After purchasing a used car, first check to see if there is an existing warranty on it. If the terms and coverage of the warranty are not to your liking, check to see if the warranty can be canceled. Some warranties are transferable but can only be canceled by the original purchaser. Shop around for a warranty that covers everything you think you will need.
A used car warranty, as a type of extended warranty, may be expensive. However, if you plan on putting this car to considerable use, a used car warranty is probably a wise decision. Similar to insurance, you do not usually want the cheapest warranty on the market. If you have price checked with a number of different companies and one company is selling warranties for an unbelievably low amount, then there is probably a reason. A quality warranty with a solid company that will cover the costs at claim time should be your priority.
This is not to say that the price of the warranty should not play a factor. If the cost of repairing the "normal" mechanical failures of the car will not exceed the amount you pay for the warranty plus the deductible, then you may want to reconsider. Often times though, you purchase a warranty precisely because you do not know if a pricey component in your car will break down.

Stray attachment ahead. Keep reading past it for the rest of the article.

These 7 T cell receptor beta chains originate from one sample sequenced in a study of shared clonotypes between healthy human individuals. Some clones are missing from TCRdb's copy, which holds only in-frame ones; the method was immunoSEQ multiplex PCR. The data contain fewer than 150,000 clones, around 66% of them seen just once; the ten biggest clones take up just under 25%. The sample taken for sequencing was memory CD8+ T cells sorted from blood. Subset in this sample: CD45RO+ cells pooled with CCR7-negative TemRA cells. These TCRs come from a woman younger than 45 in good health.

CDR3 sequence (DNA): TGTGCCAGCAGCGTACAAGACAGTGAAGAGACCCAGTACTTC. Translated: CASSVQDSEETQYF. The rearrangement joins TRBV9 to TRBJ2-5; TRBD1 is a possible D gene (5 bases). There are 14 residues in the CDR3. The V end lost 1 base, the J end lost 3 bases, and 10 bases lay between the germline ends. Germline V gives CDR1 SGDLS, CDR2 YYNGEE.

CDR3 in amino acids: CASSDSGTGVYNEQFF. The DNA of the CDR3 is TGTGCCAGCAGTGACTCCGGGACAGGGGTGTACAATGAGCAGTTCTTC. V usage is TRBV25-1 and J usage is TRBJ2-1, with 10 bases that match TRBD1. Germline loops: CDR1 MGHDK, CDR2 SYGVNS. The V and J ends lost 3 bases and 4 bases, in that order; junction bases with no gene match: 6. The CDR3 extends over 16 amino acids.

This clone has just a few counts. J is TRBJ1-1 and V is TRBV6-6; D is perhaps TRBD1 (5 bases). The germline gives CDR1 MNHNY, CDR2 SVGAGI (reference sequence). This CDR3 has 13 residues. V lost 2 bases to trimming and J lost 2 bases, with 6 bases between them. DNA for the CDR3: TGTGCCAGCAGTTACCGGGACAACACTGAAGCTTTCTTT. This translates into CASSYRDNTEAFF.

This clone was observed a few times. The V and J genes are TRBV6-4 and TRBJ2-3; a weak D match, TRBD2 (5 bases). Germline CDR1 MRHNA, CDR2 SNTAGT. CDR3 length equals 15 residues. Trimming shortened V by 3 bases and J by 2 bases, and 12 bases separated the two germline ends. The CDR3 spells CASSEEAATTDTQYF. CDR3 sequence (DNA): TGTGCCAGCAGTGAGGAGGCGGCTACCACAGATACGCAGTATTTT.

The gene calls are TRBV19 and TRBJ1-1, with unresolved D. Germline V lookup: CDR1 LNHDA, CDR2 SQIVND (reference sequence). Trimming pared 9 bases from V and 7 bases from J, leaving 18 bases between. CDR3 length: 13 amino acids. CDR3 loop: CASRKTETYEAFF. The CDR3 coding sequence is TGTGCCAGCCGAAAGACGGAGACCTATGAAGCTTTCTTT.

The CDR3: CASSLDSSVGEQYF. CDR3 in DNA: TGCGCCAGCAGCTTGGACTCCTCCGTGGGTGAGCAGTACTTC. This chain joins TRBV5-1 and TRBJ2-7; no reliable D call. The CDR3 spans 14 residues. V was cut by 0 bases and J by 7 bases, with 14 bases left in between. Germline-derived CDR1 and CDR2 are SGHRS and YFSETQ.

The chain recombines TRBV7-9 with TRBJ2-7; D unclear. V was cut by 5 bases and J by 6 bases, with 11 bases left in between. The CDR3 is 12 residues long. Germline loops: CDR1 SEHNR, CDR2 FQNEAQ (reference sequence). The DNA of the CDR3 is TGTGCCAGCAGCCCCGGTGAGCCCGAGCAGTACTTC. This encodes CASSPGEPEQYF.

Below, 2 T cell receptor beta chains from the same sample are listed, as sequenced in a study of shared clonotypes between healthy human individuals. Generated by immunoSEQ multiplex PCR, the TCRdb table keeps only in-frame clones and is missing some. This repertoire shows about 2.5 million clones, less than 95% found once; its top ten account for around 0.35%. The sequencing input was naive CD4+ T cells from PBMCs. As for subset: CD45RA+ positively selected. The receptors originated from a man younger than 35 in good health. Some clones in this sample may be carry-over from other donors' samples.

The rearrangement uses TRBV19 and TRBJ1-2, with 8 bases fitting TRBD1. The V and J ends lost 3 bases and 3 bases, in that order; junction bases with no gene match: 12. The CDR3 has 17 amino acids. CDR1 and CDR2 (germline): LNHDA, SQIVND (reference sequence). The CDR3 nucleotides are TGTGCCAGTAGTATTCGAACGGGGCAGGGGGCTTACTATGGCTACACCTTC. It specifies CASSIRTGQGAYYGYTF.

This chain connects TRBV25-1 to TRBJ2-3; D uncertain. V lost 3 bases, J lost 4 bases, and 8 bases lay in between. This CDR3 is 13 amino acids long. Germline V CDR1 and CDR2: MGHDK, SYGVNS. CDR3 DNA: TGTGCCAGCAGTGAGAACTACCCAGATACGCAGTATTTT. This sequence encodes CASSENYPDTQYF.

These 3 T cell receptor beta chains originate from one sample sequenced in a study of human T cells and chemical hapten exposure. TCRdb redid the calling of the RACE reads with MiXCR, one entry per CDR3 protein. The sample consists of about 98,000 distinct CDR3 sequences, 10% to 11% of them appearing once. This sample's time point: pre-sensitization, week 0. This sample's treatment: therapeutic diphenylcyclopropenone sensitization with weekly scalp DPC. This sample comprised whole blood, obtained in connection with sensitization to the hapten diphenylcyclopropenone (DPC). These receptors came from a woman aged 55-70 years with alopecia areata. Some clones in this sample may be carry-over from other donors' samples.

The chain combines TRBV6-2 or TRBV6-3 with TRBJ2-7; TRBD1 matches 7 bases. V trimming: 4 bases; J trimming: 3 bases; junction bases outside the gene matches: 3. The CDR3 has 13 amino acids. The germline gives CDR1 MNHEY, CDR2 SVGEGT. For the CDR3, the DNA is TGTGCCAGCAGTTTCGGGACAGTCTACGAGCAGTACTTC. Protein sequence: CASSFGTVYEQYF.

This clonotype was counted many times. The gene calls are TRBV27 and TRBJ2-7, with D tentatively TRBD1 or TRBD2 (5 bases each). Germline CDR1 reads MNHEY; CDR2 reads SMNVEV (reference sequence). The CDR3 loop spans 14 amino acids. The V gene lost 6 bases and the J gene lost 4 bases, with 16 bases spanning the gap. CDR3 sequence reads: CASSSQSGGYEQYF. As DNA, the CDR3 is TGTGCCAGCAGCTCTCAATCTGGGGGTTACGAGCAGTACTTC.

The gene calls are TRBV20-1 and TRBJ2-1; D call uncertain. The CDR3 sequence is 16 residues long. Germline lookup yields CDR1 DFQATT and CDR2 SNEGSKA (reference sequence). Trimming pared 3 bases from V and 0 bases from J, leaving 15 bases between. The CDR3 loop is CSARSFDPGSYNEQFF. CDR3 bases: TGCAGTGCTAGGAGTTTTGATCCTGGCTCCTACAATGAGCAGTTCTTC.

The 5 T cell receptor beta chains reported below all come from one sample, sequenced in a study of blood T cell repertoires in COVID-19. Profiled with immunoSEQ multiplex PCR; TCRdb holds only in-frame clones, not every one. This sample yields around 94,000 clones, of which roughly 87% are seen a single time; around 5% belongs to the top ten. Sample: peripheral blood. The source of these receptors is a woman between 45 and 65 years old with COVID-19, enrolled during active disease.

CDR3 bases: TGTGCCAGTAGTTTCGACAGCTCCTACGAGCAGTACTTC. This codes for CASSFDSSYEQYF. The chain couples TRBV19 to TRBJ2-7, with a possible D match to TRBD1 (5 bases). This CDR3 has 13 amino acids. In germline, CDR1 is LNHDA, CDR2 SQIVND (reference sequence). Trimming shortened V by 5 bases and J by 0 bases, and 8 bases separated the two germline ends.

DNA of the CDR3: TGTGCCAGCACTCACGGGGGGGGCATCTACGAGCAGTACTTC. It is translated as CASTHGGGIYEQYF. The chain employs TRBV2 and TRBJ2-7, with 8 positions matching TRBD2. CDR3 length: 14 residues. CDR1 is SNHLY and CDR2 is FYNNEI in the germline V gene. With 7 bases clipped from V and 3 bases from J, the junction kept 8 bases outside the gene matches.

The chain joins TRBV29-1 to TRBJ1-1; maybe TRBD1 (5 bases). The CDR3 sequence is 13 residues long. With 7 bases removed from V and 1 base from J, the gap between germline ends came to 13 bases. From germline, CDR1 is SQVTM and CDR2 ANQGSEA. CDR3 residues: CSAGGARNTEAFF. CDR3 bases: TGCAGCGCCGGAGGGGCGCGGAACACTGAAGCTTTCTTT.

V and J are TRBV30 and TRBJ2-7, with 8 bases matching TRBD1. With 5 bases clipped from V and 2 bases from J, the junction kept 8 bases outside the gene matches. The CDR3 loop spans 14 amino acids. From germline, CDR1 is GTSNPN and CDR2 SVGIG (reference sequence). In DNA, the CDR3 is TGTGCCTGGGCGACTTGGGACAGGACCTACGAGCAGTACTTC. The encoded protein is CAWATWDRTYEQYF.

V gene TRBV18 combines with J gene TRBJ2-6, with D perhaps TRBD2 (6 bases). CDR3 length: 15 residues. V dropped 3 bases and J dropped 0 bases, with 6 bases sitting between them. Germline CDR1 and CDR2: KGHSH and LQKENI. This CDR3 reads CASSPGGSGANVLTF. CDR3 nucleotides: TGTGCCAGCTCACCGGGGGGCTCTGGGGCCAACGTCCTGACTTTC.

You can get a better idea of what type of coverage you will need by taking the used car in for an inspection by a certified mechanic. An inspection is not a psychic reading, so do not expect a mechanic to be able to magically tell you what will break and when. Rather, they can give you a rough idea of what is still in good condition and what is not.
Once you are down to the actual buying of the warranty, be sure you triple read everything before you sign the dotted line. Check the Better Business Bureau and Standard & Poor's for ratings, comments and reviews to find a credible company.
Contract terminology varies from company to company. Two companies may try to sell you used car warranties with similar price tags; both contracts may contain the term "comprehensive", but they could very well mean different things. Have the dealer explicitly spell out what all the ambiguous terms mean in writing.
Another important factor when comparing used car warranties is the amount of flexibility they grant you to choose your own mechanic. Preferably, the warranty should also pay for your claims up front and directly to your repair facility or dealer